The frustrations of everyday wild time & tips for the school holidays.

Natalie Johnson, Wild Crew member and mum of 3 (un-wild) kids shares her tips for the school holidays. In summary: hang in there.

You might think they were naturally programmed to be wild, my kids. Kids of The Wild Network must surely embody the mantra and live the dream, right? Well, they love an opportunity to climb a tree, but let’s not go, a-hem: wild.

It’s been a deliberate progression, nurtured since I started working here at The Wild Network some 18 months ago. A long (for the kids) time of the drip, dip, drip of nature and wild chat. The subliminal wildness I’ve been putting into them. The calls to take the long way home through the park and over-the-top observations of nature – from weeds to birdsong or bird poo!  

Joking aside, this is the whole point of our organisation’s existence: to nudge and shimmy people to take those tiny steps to Wild Time.  Give them an idea, a nugget of wild thought and help them understand that the benefits can outweigh the effort.

They’ve become far wilder lately, our kids. It really does work. These urban and suburban kids can be rewilded – if we can find a way to connect them with a real, authentic experience.

Most recent proof came in the form of a tiny triumph

It was a loud, angry phone call from my eldest. She was storming home from school alone (having left her sisters behind). She called me, indignant and fuming with rage at something from school, yet announced that she would walk through the cemetery so that the nature would help her “calm down and get over it”. 

There’s a path cut into the nature meadow in the cemetery (which, the cynic in me thinks started because it’s tricky for them to cut around old graves). Yet, it looks lovely and is becoming a little nature haven. All summer long you see little ones plodding along the single mowed track, looking at the long grass and flowers and all sorts of little naturey things around them.

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On one walk to school my youngest shouted, “Look out for the pink dragonfly things, Mum, they are cool.” After much trying and failing we managed to snap one and share on The Wild Network’s Facebook page. Thanks to our super sleuth members, we found that these ‘pink dragonfly things’ are actually a 5 spot Burnet moth. They definitely do look pink when they fly. And it dawned on me. It was starting to happen: the kids were voluntarily (or even involuntarily) noticing nature.

So it’s all perfect in our house and we’re set for a wild summer, then? Not so much.  

It’s a daily nightmare.

While this post started off so positively, the truth is, it's hard. SO. VERY. HARD. They are still sat downstairs now, in the lounge, on multiple devices while simultaneously watching TV. Will they go outside? No. They aren’t “GOING ANYWHERE” you see. Frustratingly, it seems we have a long way to go before Wild Time filters through fully and consistently. There is much work to be done on the rewilding of my children.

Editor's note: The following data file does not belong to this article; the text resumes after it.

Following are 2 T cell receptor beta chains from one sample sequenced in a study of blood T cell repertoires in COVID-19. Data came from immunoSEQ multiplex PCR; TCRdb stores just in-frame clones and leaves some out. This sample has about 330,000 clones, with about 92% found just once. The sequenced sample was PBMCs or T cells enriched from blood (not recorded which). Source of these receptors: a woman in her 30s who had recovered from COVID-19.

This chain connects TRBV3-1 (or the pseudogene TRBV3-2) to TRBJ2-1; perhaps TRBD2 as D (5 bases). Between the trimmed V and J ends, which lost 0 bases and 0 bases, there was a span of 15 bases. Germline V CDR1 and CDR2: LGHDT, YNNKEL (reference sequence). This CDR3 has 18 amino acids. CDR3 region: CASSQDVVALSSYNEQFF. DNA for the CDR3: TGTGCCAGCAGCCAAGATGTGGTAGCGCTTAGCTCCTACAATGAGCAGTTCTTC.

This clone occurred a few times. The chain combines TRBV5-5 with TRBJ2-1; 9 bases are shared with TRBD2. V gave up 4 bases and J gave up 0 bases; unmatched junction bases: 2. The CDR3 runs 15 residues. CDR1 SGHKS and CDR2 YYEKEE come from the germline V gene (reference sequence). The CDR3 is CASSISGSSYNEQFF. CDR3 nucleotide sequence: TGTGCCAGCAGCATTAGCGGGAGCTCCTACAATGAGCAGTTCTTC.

But it is changing, so I'll take those small victories and keep on plodding...  And in the hope of helping you, here are some holiday tips for your own little Wild Time triumphs.

A few minutes a day is all takes.

One sentence a day. One observation a day. One wild step a day. As they say, slowly slowly catchy monkey. Or catchy wild child. And just get started. Don’t make it complicated, but do just start. 

1. Make tiny pockets of time for every day wildness.

Without the school routine this can be easier to do than usual (or harder, depending on the mood!).

Make a commitment to leaving the house 5 mins earlier. Then walk (cycle, or drive) the long way through nature to go anywhere.

 2. Nature-connection not car connection.

Try and walk some journeys that you would normally make by car. It’s far easier to notice nature at 3 mph than 30 mph.

 3. Normalise Wild Time, like other stuff, in with daily activities.

Try a daily checklist for routine:

  • Make bed
  • Brush teeth
  • Eat breakfast
  • Get 10mins of Wild Time
  • Read a book, or magazine for 10 mins
  • Do your house jobs (insert extra long list here!)
  • Chill out anyway you wish – for 20 mins.
  • Repeat until bed time!

 4. Go with them (at least to start with).

If they aren’t used to being let loose in the big world, don’t just chuck them out there. They will ricochet back before you’ve had time to flick the kettle on! (Read more about how that happened to us, here!)

 5. Make new holiday habits & start traditions

Call a friend and get their kids out, too. Once you start making the wild time change, others will join you. Kids playing together, learning together etc. It works. Parents giving joint permission, fewer frowny neighbours – it’s a win for everyone.

6. Tech is not your enemy

Harness the power of the tech...  The Wild Explorers App is free and brilliant for younger kids, with over 100 ideas for Wild Time.  We developed it for Persil to help kids get more wild play. We trialled it on (and modelled it on) our own un-wild kids.

Geocaching was here long before Pokemon GO and both are fun ways of getting the older kids out. Kind of like baiting a small grizzly bear. And fractionally less dangerous. 

May the Force (of nature) be with you in your quest for Wild Time.


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Natalie Johsnon is our Wild Time Partnerships Lead and mum to 3 averagely wild kids.


 Read more...

The Persil Wild Explorers App - free, fun and SAFE FOR THEIR OWN DEVICES! Yes, really. 

Do your kids know how to play out? Ours didn't after all!

Your own Wild Local - want to set up a really wild club? Here's how.


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